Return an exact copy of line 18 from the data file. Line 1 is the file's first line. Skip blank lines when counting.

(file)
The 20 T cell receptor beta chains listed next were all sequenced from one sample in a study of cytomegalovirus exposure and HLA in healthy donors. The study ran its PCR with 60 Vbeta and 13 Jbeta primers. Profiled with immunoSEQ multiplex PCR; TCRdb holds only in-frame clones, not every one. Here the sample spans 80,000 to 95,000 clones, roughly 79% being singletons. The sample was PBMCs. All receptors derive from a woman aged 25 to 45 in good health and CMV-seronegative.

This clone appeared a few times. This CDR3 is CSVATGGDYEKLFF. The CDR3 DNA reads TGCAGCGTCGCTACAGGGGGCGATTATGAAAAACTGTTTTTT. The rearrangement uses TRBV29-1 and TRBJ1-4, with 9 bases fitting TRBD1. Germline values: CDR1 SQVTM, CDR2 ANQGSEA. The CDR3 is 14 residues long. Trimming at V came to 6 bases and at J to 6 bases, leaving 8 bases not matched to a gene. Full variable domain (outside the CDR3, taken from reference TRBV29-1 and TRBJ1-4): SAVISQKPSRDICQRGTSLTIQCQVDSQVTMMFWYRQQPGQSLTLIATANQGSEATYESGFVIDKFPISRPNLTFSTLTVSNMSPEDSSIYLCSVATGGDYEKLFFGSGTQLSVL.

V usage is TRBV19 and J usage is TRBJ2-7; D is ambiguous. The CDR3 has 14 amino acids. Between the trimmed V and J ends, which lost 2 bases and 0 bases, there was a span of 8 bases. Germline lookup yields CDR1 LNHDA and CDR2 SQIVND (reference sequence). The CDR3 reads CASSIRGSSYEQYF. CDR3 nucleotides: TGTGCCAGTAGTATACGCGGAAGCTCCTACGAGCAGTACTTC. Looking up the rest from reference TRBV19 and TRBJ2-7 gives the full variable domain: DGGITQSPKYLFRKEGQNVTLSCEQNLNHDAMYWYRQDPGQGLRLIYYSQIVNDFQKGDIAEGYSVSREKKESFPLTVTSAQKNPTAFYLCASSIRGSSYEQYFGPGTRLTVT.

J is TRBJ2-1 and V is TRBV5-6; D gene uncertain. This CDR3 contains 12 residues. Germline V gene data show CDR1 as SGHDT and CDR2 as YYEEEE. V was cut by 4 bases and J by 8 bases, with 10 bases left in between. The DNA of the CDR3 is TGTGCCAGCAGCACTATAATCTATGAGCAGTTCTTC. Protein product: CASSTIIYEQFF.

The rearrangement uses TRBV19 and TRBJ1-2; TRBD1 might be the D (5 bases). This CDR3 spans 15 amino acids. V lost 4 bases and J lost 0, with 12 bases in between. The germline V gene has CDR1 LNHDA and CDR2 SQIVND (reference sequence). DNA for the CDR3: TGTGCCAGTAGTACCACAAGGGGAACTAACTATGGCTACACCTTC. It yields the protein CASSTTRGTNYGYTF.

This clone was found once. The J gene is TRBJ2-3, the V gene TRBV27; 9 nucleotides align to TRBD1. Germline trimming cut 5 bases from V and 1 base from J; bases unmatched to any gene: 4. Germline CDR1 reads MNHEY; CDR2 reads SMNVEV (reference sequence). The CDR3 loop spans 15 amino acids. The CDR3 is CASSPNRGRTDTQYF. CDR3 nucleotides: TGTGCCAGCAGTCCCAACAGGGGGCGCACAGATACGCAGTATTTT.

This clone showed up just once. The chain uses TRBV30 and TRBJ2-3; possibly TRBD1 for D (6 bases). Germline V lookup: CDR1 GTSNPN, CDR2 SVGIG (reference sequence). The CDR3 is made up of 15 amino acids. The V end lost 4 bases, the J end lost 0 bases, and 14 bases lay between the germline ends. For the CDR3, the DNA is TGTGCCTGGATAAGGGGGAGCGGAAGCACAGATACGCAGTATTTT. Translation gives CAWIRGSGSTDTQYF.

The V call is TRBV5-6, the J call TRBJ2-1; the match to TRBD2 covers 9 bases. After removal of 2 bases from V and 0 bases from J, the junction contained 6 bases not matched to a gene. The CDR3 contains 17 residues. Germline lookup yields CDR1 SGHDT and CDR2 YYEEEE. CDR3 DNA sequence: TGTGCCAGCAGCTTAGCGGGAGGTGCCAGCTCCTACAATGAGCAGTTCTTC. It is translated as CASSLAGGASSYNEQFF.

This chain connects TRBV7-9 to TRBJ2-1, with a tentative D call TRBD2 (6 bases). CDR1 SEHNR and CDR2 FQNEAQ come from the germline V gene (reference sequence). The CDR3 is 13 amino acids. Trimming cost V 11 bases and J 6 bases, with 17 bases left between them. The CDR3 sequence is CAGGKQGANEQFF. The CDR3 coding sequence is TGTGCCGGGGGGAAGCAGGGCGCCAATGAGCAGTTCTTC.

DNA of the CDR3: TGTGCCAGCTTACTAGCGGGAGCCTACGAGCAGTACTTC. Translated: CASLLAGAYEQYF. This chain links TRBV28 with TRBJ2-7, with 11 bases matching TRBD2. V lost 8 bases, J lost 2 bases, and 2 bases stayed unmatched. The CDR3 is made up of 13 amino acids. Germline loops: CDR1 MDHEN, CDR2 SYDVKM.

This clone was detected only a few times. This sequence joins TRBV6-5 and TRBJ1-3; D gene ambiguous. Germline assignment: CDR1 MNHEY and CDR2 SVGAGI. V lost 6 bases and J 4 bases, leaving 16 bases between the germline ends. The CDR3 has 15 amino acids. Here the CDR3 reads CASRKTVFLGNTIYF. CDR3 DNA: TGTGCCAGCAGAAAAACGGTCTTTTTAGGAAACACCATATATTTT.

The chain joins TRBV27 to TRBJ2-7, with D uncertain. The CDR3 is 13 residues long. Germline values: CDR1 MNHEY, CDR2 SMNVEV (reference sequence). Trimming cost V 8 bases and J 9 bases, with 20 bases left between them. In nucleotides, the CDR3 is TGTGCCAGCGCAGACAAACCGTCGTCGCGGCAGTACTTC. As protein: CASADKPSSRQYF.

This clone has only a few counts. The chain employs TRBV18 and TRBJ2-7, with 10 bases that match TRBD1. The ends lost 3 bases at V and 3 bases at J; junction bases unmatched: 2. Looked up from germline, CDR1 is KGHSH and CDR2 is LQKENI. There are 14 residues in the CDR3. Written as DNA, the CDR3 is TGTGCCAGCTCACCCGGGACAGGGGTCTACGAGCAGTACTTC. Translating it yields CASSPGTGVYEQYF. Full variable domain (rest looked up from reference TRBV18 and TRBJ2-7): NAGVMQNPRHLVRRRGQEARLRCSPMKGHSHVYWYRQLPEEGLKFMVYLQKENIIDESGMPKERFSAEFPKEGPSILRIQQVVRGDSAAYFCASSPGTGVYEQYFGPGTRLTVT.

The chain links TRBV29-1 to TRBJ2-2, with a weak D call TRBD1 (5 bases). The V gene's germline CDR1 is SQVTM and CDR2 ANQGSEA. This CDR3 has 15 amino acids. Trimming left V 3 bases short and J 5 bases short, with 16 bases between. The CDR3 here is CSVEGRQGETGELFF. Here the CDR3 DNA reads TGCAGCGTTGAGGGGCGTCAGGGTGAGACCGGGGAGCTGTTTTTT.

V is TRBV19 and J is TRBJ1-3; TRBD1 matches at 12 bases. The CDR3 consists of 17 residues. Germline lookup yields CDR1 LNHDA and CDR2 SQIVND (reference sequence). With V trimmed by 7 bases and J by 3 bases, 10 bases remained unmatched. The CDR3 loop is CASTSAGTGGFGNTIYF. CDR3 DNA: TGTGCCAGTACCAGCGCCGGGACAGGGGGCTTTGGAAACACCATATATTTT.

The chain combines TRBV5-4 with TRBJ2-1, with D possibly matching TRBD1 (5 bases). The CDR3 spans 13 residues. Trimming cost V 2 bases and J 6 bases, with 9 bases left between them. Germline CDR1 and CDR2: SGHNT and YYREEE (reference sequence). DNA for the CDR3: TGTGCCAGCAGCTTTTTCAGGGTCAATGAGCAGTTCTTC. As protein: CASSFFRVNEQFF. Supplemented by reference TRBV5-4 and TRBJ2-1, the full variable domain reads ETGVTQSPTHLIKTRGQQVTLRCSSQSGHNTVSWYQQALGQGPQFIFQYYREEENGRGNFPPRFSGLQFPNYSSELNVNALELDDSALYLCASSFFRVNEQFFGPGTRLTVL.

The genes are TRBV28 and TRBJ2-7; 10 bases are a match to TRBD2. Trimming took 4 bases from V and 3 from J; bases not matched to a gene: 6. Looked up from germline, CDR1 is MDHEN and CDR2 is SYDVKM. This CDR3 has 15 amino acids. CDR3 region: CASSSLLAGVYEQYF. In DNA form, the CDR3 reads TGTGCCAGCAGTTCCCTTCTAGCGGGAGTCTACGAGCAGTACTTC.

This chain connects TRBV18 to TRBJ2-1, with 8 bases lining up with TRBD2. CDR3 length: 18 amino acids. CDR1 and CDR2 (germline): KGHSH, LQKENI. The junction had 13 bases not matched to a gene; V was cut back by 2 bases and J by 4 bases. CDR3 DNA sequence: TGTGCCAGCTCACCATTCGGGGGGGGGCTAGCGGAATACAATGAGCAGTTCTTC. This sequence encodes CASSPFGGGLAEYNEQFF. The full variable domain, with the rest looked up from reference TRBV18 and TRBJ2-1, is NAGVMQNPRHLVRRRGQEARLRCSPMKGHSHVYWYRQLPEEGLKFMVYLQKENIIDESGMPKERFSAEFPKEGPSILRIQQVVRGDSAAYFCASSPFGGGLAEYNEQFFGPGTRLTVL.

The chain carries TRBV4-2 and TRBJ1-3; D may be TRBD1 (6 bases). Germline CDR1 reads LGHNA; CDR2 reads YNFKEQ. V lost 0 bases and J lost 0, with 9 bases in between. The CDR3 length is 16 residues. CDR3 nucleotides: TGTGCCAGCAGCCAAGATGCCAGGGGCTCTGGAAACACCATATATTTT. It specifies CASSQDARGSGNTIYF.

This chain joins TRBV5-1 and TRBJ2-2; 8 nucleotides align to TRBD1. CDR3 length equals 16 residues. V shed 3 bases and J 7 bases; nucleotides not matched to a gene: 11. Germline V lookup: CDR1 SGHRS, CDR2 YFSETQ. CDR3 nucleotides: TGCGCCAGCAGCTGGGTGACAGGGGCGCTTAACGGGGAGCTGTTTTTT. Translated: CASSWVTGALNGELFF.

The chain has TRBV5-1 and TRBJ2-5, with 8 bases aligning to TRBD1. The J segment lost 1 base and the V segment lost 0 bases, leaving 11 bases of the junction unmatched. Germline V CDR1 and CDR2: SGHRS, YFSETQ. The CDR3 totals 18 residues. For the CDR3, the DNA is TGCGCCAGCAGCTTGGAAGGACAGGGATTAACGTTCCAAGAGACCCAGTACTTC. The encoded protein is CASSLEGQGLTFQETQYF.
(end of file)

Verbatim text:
This chain connects TRBV18 to TRBJ2-1, with 8 bases lining up with TRBD2. CDR3 length: 18 amino acids. CDR1 and CDR2 (germline): KGHSH, LQKENI. The junction had 13 bases not matched to a gene; V was cut back by 2 bases and J by 4 bases. CDR3 DNA sequence: TGTGCCAGCTCACCATTCGGGGGGGGGCTAGCGGAATACAATGAGCAGTTCTTC. This sequence encodes CASSPFGGGLAEYNEQFF. The full variable domain, with the rest looked up from reference TRBV18 and TRBJ2-1, is NAGVMQNPRHLVRRRGQEARLRCSPMKGHSHVYWYRQLPEEGLKFMVYLQKENIIDESGMPKERFSAEFPKEGPSILRIQQVVRGDSAAYFCASSPFGGGLAEYNEQFFGPGTRLTVL.